David Gardner and ColorJar may just embody the Midwestern idea of the American Dream. Gardner grew up in Minnesota, attended Dartmouth where he founded his first start-up, and then moved to Chicago where he founded ColorJar.
It makes sense that this genuine and humble CEO would be involved in Techweek Chicago, and has been for several years. This year Gardner is speaking at the “Branding and Tech
” track and focusing on positioning strategy and helping tech companies break through the “noisy world.”
BM: What initially drew you to wanting to be in the start-up, tech industry?
David: Going back in time to 2003, where I did my first tech startup, when I was a student at Dartmouth. We created a positive news website for the college and the community. That was my first taste. The internet was a very different place. This was a pre-Facebook world, pre-Twitter, pre-YouTube… I was hooked from there.
BM: What advice would you give to a new startup?
David: People are right to give the advice to put something out into the world quickly and see how users react. But I would pair that with advice that you need to be very intentional with everything you do. Yes, get a product out there quickly for people to use, but don’t underestimate the importance of taking a step back to figure out how you fit into the world, what’s special, and how you convey that to everyone.
Because you could have the best product in the world, but if people don’t very quickly understand what it is and why it’s valuable and how it fits into their lives, they’re never going to give it the time of day.
You could have an amazing product, but if people don’t understand it before they use it, they are never going to try it at all. The only way to do that is to be incredibly intentional with your message and every brand decision that you make.
BM: Did anyone ever give you great advice early on that you have kept with you?
David: A lot of people—I can’t really give the credit to any one person. The Chicago tech community as a whole is so inclusive and supportive, that I feel very fortunate….Even people who could be competitors of ours are supportive and I’m supportive of them. The last three or four years has been really cool to the gain momentum and reach a point where it’s kind of a frenzy. I would really give credit to everyone in Chicago, that’s really why ColorJar has been successful, because there are so many people rooting for us and being helpful.
BM: Is that sense of community what kept you here in Chicago?
David: I think the theme for me with Chicago is balance. It’s a very balanced place to live. That sounds like maybe not an exciting thing, but I think it is actually wonderful. It’s a huge metropolis and has every opportunity you could want from living in a big city: from food, culture, business, on and on. There are an amazing amount of talented people that live here, especially with all of these great universities.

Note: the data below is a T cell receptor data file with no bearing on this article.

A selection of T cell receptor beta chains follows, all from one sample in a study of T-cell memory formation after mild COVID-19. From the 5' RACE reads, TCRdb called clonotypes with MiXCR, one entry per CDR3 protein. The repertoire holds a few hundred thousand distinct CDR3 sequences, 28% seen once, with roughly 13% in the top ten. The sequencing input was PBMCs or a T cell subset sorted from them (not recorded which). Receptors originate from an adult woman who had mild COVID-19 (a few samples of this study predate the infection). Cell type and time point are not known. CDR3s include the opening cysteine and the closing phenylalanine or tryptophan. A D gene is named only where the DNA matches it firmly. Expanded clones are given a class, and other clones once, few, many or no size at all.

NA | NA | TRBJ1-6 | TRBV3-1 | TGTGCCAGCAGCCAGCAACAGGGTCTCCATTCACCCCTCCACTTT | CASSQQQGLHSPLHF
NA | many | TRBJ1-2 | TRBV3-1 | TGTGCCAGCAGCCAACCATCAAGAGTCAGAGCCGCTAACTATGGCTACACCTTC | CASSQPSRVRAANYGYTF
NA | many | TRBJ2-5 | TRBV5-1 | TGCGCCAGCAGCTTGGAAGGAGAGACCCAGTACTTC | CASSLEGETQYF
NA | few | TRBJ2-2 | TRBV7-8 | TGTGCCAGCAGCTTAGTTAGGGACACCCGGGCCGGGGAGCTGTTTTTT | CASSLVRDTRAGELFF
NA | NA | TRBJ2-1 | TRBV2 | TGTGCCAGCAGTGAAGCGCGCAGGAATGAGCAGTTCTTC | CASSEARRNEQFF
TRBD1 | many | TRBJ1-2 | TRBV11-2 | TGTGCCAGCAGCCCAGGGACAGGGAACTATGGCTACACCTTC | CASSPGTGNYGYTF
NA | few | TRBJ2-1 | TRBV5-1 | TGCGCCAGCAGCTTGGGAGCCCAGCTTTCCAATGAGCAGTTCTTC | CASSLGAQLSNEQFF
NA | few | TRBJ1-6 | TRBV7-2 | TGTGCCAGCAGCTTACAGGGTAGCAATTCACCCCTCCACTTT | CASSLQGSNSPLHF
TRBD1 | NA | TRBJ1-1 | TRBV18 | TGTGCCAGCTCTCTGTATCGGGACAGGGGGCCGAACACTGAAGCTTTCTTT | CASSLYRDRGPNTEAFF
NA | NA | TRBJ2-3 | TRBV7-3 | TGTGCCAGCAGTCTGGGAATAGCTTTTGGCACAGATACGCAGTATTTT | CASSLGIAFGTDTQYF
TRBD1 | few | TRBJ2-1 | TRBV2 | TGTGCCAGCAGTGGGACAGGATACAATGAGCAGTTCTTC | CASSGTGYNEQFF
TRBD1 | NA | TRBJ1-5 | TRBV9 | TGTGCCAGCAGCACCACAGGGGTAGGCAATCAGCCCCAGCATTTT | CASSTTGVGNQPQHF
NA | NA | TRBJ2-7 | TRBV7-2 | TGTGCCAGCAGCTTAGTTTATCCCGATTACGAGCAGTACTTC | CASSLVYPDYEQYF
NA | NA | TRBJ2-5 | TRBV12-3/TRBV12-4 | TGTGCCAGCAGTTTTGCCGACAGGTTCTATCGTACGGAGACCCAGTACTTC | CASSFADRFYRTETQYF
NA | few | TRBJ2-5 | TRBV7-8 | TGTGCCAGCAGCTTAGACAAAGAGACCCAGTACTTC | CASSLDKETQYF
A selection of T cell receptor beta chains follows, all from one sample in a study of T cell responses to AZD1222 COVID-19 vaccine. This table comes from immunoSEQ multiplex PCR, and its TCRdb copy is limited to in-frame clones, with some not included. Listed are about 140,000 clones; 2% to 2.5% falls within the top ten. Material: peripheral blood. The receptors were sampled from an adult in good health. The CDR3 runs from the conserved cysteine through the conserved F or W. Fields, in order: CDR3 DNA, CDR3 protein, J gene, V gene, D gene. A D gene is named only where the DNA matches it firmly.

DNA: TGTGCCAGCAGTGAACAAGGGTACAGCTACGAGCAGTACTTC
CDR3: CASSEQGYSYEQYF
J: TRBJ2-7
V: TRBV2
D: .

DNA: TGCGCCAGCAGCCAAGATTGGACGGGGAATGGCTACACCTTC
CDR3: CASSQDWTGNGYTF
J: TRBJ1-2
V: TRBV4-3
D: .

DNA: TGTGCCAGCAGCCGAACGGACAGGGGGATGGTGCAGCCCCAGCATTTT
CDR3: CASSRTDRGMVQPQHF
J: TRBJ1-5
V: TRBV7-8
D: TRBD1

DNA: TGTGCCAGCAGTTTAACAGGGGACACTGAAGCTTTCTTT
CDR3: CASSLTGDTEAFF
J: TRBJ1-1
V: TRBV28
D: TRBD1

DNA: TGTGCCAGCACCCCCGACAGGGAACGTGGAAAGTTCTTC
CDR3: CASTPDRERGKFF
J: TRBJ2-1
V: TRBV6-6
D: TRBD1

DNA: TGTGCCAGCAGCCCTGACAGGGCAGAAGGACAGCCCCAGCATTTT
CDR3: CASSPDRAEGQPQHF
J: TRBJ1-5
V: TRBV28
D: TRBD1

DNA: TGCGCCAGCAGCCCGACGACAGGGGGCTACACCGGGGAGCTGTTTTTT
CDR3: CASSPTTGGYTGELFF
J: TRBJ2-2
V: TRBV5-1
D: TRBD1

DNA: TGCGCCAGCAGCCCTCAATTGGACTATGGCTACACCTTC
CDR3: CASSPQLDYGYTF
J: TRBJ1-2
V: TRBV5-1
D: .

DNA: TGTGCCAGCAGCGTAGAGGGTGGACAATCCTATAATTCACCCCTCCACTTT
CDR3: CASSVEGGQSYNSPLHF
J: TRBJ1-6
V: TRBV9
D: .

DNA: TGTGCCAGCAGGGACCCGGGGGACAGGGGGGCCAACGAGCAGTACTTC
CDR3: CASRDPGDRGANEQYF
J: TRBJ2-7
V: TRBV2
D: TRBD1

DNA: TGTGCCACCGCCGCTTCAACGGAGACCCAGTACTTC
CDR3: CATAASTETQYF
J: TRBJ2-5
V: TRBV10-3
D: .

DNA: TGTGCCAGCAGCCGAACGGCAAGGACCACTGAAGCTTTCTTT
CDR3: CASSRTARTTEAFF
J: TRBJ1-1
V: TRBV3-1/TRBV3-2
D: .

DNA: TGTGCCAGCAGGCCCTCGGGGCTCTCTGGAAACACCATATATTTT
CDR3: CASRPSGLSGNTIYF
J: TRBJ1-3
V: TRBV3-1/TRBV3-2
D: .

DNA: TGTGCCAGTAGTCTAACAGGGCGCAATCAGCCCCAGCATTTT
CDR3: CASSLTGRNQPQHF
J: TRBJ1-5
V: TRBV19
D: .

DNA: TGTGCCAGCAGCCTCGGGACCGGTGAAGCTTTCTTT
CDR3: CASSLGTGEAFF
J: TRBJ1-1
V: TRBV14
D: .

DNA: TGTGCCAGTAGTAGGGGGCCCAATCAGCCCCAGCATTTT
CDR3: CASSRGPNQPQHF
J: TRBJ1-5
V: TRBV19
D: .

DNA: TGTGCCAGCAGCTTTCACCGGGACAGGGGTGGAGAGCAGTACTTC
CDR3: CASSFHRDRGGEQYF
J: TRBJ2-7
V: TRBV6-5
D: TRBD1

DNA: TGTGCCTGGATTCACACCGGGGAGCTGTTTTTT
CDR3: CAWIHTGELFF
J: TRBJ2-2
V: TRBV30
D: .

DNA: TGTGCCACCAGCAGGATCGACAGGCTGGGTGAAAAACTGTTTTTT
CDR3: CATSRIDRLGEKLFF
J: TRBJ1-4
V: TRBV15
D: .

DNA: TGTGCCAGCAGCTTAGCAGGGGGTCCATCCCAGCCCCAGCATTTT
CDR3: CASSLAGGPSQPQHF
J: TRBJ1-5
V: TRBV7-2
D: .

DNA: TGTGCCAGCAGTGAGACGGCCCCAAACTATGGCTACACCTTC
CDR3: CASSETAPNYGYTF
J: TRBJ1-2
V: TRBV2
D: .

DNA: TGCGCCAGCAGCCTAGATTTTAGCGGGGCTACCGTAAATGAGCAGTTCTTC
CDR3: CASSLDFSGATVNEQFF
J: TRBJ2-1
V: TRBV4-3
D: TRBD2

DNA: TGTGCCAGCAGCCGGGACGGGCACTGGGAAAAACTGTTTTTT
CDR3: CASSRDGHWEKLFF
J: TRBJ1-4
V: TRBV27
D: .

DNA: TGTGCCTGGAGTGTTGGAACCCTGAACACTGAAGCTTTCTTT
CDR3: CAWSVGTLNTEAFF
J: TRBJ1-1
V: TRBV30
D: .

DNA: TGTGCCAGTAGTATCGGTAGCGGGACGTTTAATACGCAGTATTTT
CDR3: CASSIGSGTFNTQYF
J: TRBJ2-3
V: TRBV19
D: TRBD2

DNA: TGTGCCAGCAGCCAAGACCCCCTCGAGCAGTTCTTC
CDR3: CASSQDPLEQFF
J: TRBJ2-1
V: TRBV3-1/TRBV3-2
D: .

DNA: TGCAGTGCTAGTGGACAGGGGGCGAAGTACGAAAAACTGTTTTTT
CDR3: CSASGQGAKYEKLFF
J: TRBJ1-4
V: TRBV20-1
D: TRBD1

Employees, we call them “teammates” here, tend to be extremely loyal. We have people work here and stay here a long time, and that’s unique to us, but also something I’ve heard from other founders in Chicago. In some other places people really hop around a lot more.
That loyalty is wonderful when you are trying to build a company and a culture. There are tons of great customers in Chicago with all the large companies that are headquartered here. It just seems to have the right mix. It has the right balance of a lot of different things that make Chicago a great place to live.
BM: What is the biggest positioning and branding challenge for a start up?
David: The biggest challenge is not to over-message. So many people are too close to what they are doing and are too in love with top three or five or seven features or benefits of how the product could be used. They want to be broad as to not limit the amount of customers they have.
The key is to understand yourself so well that you are confident enough to be able to pick out the one thing you’re best at and lead with that only for a very specific audience.
Once you are able to reach that specific audience with a specific message, you can broaden from there. I think people are too general and lead with far too much. Customers have very short attention spans and they don’t have a lot of time. You need to convey what’s important and why they should give you a shot, very quickly.
BM: Do you have a favorite or most memorable project you have worked on here at ColorJar?
David: That’s difficult, there are so many. But it’s been really fun to see what Kapow Events has done. We began working with them when it was just three partners in a room, and the room was our office because they didn’t have one. It was just three partners and an idea. It had a different name, and it was early. We helped them figure out the initial user experience and how it should be designed and developed and we created a product for them.
To see them go from that, three guys with an idea just 3.5 years ago, to today having 170 plus employees and being in a dozen or so cities, and adding an office in a new market every month and growing at the rate at which they’re growing has been pretty cool to be part of along the way.
BM: What is most rewarding about founding a company like ColorJar?
David: The people at ColorJar. We all get to work together. We really built an A-Team of some of the best strategy, development, design, and project management talent around. To be able to call those people peers and teammates and go in and do this together every day has been the coolest part.
You can watch David’s panel at Techweek Chicago OR watch it for FREE on our livestream here.